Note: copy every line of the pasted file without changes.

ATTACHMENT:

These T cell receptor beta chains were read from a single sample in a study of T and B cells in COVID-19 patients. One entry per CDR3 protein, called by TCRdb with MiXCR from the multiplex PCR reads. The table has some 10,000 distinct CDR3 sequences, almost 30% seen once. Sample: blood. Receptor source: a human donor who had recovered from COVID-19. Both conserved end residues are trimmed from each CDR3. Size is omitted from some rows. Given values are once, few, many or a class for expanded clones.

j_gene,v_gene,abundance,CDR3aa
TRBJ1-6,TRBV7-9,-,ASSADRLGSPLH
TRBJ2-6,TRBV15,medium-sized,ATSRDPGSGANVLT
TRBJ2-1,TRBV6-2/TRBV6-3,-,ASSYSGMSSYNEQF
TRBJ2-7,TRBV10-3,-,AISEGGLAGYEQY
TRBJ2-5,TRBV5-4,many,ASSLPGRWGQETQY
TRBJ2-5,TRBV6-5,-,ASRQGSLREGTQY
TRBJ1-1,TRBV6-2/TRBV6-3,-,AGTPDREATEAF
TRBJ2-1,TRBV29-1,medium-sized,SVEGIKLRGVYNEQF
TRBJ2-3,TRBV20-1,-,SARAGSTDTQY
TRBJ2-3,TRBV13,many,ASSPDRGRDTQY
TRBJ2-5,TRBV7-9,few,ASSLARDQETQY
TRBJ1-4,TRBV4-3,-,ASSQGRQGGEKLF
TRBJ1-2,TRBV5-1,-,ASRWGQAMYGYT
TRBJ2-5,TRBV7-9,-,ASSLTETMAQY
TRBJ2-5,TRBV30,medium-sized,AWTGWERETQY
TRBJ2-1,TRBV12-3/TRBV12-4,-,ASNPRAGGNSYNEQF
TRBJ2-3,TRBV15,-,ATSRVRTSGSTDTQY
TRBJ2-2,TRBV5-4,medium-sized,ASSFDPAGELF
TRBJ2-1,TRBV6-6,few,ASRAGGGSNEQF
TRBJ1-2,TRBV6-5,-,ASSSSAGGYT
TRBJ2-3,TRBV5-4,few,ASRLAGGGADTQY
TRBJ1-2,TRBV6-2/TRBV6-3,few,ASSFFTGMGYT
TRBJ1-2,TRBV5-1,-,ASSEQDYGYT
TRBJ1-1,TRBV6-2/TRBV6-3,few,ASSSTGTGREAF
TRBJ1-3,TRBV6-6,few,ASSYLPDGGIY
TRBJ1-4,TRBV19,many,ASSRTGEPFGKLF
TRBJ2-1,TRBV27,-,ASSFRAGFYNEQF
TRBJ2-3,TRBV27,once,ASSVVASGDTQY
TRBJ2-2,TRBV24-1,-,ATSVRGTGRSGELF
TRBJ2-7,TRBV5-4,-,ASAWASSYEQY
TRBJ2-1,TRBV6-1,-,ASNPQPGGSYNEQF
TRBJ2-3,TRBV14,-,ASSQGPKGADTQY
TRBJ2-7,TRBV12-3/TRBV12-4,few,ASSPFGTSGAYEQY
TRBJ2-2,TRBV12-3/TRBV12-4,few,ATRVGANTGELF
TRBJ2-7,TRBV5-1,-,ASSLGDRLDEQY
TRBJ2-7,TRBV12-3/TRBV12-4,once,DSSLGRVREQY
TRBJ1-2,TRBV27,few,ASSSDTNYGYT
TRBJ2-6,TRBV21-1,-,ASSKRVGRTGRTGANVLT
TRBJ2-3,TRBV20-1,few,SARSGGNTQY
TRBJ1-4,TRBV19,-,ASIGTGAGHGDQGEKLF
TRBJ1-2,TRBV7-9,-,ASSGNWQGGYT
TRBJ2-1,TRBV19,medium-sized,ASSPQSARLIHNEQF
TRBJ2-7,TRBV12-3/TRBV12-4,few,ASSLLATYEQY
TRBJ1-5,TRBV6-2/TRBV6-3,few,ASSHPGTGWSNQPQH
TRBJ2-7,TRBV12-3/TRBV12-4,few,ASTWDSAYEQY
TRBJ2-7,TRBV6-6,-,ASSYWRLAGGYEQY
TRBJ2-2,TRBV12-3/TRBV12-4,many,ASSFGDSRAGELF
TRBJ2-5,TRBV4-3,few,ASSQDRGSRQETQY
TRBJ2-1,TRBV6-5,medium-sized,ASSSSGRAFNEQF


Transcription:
These T cell receptor beta chains were read from a single sample in a study of T and B cells in COVID-19 patients. One entry per CDR3 protein, called by TCRdb with MiXCR from the multiplex PCR reads. The table has some 10,000 distinct CDR3 sequences, almost 30% seen once. Sample: blood. Receptor source: a human donor who had recovered from COVID-19. Both conserved end residues are trimmed from each CDR3. Size is omitted from some rows. Given values are once, few, many or a class for expanded clones.

j_gene,v_gene,abundance,CDR3aa
TRBJ1-6,TRBV7-9,-,ASSADRLGSPLH
TRBJ2-6,TRBV15,medium-sized,ATSRDPGSGANVLT
TRBJ2-1,TRBV6-2/TRBV6-3,-,ASSYSGMSSYNEQF
TRBJ2-7,TRBV10-3,-,AISEGGLAGYEQY
TRBJ2-5,TRBV5-4,many,ASSLPGRWGQETQY
TRBJ2-5,TRBV6-5,-,ASRQGSLREGTQY
TRBJ1-1,TRBV6-2/TRBV6-3,-,AGTPDREATEAF
TRBJ2-1,TRBV29-1,medium-sized,SVEGIKLRGVYNEQF
TRBJ2-3,TRBV20-1,-,SARAGSTDTQY
TRBJ2-3,TRBV13,many,ASSPDRGRDTQY
TRBJ2-5,TRBV7-9,few,ASSLARDQETQY
TRBJ1-4,TRBV4-3,-,ASSQGRQGGEKLF
TRBJ1-2,TRBV5-1,-,ASRWGQAMYGYT
TRBJ2-5,TRBV7-9,-,ASSLTETMAQY
TRBJ2-5,TRBV30,medium-sized,AWTGWERETQY
TRBJ2-1,TRBV12-3/TRBV12-4,-,ASNPRAGGNSYNEQF
TRBJ2-3,TRBV15,-,ATSRVRTSGSTDTQY
TRBJ2-2,TRBV5-4,medium-sized,ASSFDPAGELF
TRBJ2-1,TRBV6-6,few,ASRAGGGSNEQF
TRBJ1-2,TRBV6-5,-,ASSSSAGGYT
TRBJ2-3,TRBV5-4,few,ASRLAGGGADTQY
TRBJ1-2,TRBV6-2/TRBV6-3,few,ASSFFTGMGYT
TRBJ1-2,TRBV5-1,-,ASSEQDYGYT
TRBJ1-1,TRBV6-2/TRBV6-3,few,ASSSTGTGREAF
TRBJ1-3,TRBV6-6,few,ASSYLPDGGIY
TRBJ1-4,TRBV19,many,ASSRTGEPFGKLF
TRBJ2-1,TRBV27,-,ASSFRAGFYNEQF
TRBJ2-3,TRBV27,once,ASSVVASGDTQY
TRBJ2-2,TRBV24-1,-,ATSVRGTGRSGELF
TRBJ2-7,TRBV5-4,-,ASAWASSYEQY
TRBJ2-1,TRBV6-1,-,ASNPQPGGSYNEQF
TRBJ2-3,TRBV14,-,ASSQGPKGADTQY
TRBJ2-7,TRBV12-3/TRBV12-4,few,ASSPFGTSGAYEQY
TRBJ2-2,TRBV12-3/TRBV12-4,few,ATRVGANTGELF
TRBJ2-7,TRBV5-1,-,ASSLGDRLDEQY
TRBJ2-7,TRBV12-3/TRBV12-4,once,DSSLGRVREQY
TRBJ1-2,TRBV27,few,ASSSDTNYGYT
TRBJ2-6,TRBV21-1,-,ASSKRVGRTGRTGANVLT
TRBJ2-3,TRBV20-1,few,SARSGGNTQY
TRBJ1-4,TRBV19,-,ASIGTGAGHGDQGEKLF
TRBJ1-2,TRBV7-9,-,ASSGNWQGGYT
TRBJ2-1,TRBV19,medium-sized,ASSPQSARLIHNEQF
TRBJ2-7,TRBV12-3/TRBV12-4,few,ASSLLATYEQY
TRBJ1-5,TRBV6-2/TRBV6-3,few,ASSHPGTGWSNQPQH
TRBJ2-7,TRBV12-3/TRBV12-4,few,ASTWDSAYEQY
TRBJ2-7,TRBV6-6,-,ASSYWRLAGGYEQY
TRBJ2-2,TRBV12-3/TRBV12-4,many,ASSFGDSRAGELF
TRBJ2-5,TRBV4-3,few,ASSQDRGSRQETQY
TRBJ2-1,TRBV6-5,medium-sized,ASSSSGRAFNEQF